Distinguishing stratigraphically between these two phases of occupation was not fully possible. Nevertheless, the pottery retrieved from the soil fill that abutted the northern corner formed by Walls 202 and 203 (L206) included rims of Kefar Hananya bowls (Fig. 4:2–5), which along with the Early Roman pottery from the layer of rubble suggest that the structure was constructed in the first or second century CE. This stratum seems to include a layer of stones (L213), possibly a floor or a bedding in the corner formed by Walls 202 and 203. In the eastern corner formed by these two walls were meager remains of a pebble stone floor (L212) and a tabun (L208; Fig. 8), which seem to belong to the later phase of occupation. Tabun 208 yielded a single buff ware jug handle bearing a plastic decoration (Fig. 4:13), dated to the ‘Abbasid period (ninth–tenth centuries CE). To its west, in the corner formed by Walls 201 and 202 was another floor of the same elevation, which may have also belonged to the later phase of occupation.
Area C (Fig. 9)
Stratum III comprised the remains of a structure: s small segment of a paving (L306) made of large basalt stones, abutting the walls that enclose it on the south (W309) and east (W310); the walls were built of medium-sized fieldstones. The pottery on Floor 306, from the accumulation that covered it (L304) and from a level underneath it (L307) includes casserole fragments (Fig. 10:1, 2), cooking pots (Fig. 10:3, 4), a Kefar Hananya jar (Fig 10:5) and other jar fragments (Fig 10:6), a small juglet (Fig:10:7) and oil lamps (Fig 10:8, 9). All pottery within this stratum dates from the first century CE. Two fragments of oil lamps of this date (Fig. 10:10, 11) were found during topsoil removal.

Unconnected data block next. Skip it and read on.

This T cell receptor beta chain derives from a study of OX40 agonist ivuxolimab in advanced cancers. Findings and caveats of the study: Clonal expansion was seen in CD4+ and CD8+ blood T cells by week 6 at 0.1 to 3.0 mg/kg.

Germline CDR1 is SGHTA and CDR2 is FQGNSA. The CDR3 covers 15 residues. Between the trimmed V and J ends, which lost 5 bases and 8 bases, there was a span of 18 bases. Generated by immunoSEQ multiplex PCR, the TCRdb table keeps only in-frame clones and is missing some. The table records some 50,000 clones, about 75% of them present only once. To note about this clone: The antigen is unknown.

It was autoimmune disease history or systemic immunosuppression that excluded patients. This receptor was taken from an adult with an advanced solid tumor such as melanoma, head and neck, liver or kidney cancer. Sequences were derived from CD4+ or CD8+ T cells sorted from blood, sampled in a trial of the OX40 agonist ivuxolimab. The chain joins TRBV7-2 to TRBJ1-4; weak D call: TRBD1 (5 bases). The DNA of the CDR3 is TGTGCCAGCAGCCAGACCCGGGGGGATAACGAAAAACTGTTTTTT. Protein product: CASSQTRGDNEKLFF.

Stratum II. The remains of stratum III were covered by collapsed stones and rubble, over which an alley was paved with large, flat fieldstones (L302; Fig. 11) and flanked by two walls (W301, W303). The two flanking walls were built of large fieldstones; W301 was constructed directly on top of W310 from stratum III and used a large part of it as a foundation. The sides of the two walls facing the alley were smooth. The lack of clean loci impeded the dating of this stratum, but a rough correspondence of the construction style with that in the other areas points to a date in the Early Islamic period.
Stratum I. A short, badly preserved wall segment (W305) of unclear date was ascribed to this stratum. One of its stones had a circular depression, possibly a hinge socket, although the stone may have been laid in the wall in secondary use.
Area D
Only the vague outline of a poorly preserved row of stones—possibly a wall—was observed, as well as some collapsed stones. The pottery retrieved included Roman, Mamluk and Ottoman body sherds, mixed with a large amount of modern debris. The remains could not be dated.
Area E
An extensive layer of stones was exposed 10 cm below topsoil. No architectural remains were found in the square, except for a row of stones exposed in the southwest corner, which may be cover-stones of a shallow grave. This element was not excavated.
The settlement remains at the site are part of a string of settlements identified around Qazrin, dating from the Early Roman period. The building remains show what may be evidence of earthquake damage. Known disastrous earthquakes in this area occurred in 363 CE and later. This phenomenon, noted also at the site of Fakhura (Zingboym and Avshalom-Gorni 2009), could explain the occupation gap between the Roman and the Early Islamic period. It seems that the settlement from the Abbasid period made use of the remains of the Roman-period walls that were still visible above surface. In areas where the excavation reached virgin soil or bedrock, sporadic pottery indicates human activity in the late Chalcolithic period (the Ghassulian phase).